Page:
The term time was first recorded in German written sources as referring to time of year or opportune time. Old Icelandtic first made the connection between time, season, weather, and prosperity. Its origin is disputed, but it is often identified with the same Indo-European base as the terms divide and day.
The term time can refer to multiple meanings. First, time can be defined as the indefinite continued progress of existence and events in the past, present, and future. It is a measure of seconds, minutes, and hours past midnight or noon. Time may be referred to as something this is allotted, available, or used. It may also refer to something happening or being done. When plural, time can be used as an expression of multiplication. Finally, time can describe the rhythmic pattern of a piece of music as expressed by a time signature.
When something is timed, it may be planned or arranged according to a specific schedule. In addition, it could refer to the action of measuring how long something takes to occur.
Time is the measure in which we define our lives. It the measure by which we create our days and the measure by which we count them. In an unpredictable world, it is a constant. It will only ever move forwards at the same speed, never faster or slower. Time is a strategy used to simplify our lives on a daily basis.
Time is commonly thought to be the fourth dimension. It is the dimension in which events can be ordered from past through the present into the future. In this way, time becomes a point of reference in relation to the space in which we exist. The space around us is constantly changing and time is a measure by which we can acknowledge those changes.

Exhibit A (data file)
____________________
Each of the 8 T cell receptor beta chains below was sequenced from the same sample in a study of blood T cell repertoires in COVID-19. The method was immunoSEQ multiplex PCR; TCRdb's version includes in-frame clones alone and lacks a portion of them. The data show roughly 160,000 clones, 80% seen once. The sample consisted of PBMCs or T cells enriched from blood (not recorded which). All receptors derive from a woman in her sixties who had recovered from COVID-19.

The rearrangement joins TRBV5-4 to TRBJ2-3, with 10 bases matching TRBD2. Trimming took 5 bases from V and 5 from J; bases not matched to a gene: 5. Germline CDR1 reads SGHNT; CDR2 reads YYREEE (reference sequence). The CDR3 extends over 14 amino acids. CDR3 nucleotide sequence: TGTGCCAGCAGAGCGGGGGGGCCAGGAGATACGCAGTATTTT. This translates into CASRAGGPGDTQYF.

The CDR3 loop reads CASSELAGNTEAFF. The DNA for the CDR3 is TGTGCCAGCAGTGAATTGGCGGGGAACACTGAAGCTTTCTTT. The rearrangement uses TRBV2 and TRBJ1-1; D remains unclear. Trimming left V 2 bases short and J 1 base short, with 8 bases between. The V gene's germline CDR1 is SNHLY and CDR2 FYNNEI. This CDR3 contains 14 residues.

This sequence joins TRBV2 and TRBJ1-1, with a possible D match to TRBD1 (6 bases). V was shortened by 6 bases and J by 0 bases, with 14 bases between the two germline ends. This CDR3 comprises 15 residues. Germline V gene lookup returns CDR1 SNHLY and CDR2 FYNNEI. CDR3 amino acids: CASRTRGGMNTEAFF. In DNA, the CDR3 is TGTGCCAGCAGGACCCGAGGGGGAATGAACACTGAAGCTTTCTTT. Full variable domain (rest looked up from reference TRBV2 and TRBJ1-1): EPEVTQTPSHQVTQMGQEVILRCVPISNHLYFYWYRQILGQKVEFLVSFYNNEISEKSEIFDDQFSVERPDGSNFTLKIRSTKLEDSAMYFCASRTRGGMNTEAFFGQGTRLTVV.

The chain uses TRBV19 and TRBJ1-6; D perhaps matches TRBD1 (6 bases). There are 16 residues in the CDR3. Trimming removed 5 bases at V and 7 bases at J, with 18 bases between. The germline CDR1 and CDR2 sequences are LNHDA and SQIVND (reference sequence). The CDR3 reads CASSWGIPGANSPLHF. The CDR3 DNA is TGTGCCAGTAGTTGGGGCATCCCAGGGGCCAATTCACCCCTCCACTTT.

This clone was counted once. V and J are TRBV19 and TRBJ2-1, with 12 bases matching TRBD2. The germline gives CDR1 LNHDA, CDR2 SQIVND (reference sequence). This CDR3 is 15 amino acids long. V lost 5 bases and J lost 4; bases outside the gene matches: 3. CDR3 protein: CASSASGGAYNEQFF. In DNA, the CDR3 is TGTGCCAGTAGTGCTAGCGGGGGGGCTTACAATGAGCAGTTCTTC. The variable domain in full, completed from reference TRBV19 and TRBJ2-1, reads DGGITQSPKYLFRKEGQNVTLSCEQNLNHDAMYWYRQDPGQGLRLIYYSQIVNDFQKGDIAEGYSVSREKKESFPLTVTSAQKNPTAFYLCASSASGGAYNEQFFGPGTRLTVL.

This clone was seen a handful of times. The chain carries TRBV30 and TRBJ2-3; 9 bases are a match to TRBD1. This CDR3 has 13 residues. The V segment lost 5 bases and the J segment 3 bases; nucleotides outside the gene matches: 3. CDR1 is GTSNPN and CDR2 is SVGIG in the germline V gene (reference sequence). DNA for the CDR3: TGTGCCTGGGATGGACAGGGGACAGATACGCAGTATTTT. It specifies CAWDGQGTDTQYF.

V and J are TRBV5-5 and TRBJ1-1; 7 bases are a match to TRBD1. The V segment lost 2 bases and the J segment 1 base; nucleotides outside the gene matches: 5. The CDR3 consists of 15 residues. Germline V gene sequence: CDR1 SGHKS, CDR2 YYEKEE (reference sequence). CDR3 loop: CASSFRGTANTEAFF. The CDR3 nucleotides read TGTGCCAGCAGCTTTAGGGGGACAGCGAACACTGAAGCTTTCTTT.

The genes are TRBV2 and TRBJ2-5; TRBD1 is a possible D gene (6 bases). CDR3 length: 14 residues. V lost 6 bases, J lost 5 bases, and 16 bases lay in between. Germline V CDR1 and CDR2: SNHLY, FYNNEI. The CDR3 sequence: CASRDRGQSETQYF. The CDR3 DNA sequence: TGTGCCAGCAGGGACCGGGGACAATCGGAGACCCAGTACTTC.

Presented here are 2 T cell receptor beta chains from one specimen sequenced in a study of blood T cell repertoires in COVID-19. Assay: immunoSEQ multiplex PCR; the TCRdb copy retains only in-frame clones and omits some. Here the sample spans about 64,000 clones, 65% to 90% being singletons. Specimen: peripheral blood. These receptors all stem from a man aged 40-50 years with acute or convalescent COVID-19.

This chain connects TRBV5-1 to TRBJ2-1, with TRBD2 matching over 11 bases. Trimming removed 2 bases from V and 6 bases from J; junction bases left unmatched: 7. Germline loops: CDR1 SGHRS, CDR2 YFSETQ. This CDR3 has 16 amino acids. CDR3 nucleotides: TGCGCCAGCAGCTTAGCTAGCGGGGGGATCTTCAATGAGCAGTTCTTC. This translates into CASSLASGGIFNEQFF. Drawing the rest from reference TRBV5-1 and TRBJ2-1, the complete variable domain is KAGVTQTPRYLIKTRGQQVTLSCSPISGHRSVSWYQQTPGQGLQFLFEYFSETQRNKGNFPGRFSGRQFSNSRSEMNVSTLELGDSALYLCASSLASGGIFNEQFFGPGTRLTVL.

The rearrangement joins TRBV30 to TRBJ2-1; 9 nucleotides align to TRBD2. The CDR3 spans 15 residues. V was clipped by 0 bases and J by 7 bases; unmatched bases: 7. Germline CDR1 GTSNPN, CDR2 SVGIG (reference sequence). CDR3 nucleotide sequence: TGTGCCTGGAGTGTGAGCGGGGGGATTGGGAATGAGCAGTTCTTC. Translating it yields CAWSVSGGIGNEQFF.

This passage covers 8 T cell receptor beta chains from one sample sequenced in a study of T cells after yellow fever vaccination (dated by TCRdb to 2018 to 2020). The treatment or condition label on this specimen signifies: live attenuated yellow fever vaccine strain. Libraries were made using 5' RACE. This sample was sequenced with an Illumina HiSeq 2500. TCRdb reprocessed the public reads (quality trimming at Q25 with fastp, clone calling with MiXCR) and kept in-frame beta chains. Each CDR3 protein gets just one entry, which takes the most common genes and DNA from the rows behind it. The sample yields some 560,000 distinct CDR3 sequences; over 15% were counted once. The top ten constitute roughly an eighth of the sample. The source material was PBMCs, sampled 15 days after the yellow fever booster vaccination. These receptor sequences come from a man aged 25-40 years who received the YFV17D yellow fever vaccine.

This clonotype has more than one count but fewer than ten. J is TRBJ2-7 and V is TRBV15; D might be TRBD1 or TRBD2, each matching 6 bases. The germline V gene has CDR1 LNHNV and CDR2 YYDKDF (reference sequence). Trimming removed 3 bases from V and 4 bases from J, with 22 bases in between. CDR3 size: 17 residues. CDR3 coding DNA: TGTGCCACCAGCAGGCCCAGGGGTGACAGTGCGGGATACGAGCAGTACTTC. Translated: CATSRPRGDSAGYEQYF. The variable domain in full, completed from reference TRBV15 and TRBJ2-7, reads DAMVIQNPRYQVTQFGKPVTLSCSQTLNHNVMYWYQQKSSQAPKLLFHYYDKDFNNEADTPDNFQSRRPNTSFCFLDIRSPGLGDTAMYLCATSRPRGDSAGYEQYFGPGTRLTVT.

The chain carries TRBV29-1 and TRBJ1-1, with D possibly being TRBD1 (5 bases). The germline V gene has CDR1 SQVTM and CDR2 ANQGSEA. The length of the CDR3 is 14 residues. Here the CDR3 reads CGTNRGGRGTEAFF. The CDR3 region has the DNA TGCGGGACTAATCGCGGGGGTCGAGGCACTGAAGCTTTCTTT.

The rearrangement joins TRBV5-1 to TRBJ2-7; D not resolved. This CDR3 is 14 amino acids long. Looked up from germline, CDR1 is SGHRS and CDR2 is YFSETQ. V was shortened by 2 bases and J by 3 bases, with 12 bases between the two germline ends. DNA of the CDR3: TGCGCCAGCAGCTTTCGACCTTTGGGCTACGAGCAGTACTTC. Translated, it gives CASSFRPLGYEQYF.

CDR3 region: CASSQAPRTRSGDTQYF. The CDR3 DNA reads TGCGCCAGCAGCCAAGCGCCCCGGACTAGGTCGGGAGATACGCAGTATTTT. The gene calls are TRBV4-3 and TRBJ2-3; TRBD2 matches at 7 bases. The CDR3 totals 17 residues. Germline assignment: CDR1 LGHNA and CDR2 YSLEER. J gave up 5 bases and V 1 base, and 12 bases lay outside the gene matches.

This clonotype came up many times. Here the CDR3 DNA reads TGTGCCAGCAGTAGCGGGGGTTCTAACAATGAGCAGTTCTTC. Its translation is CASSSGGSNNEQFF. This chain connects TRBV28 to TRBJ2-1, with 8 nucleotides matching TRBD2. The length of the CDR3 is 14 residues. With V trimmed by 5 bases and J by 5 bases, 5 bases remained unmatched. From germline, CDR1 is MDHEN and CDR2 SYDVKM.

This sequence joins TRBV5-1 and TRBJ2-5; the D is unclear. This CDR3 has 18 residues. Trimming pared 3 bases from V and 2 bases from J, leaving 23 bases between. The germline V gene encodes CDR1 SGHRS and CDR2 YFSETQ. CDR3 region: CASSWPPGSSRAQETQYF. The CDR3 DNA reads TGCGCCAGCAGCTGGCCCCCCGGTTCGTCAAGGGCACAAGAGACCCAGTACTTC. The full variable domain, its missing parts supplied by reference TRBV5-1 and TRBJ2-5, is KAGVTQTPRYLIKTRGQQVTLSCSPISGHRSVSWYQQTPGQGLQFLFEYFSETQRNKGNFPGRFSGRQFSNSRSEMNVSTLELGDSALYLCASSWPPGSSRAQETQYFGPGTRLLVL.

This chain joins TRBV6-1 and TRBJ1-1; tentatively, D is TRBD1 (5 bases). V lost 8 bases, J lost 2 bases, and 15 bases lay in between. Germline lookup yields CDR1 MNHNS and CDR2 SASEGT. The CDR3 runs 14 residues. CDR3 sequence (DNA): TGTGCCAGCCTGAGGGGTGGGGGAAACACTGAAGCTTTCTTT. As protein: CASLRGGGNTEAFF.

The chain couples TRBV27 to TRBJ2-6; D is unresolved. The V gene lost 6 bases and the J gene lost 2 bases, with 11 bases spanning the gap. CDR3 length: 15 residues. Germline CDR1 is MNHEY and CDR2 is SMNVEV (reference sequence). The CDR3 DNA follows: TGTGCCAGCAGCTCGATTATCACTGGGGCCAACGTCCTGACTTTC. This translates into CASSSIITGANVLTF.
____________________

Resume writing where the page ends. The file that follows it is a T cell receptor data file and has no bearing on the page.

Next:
In Albert Einstein’s theories of relativity, space and time are combined into a single continuum. The Oxford English Dictionary defines space-time as “the concepts of time and three-dimensional space regarded as fused in four-dimensional continuum”. Space and time cannot be independent because the speed of light is constant for all observers. They are also both relative; they depend on the motion of the observer.
 “time, n., int., and conj.”. OED Online. September 2012. Oxford University Press.
http://www.oed.com/view/Entry/202100?rskey=8oc79k&result=1&isAdvanced=false (accessed November 18, 2012).
 Miller, Arther I. “On Einstein’s Invention of Special Relativity.” PSA:
Proceedings of the Biennial Metting of the Philiosophy of Science Association 2 (2008): 377-402.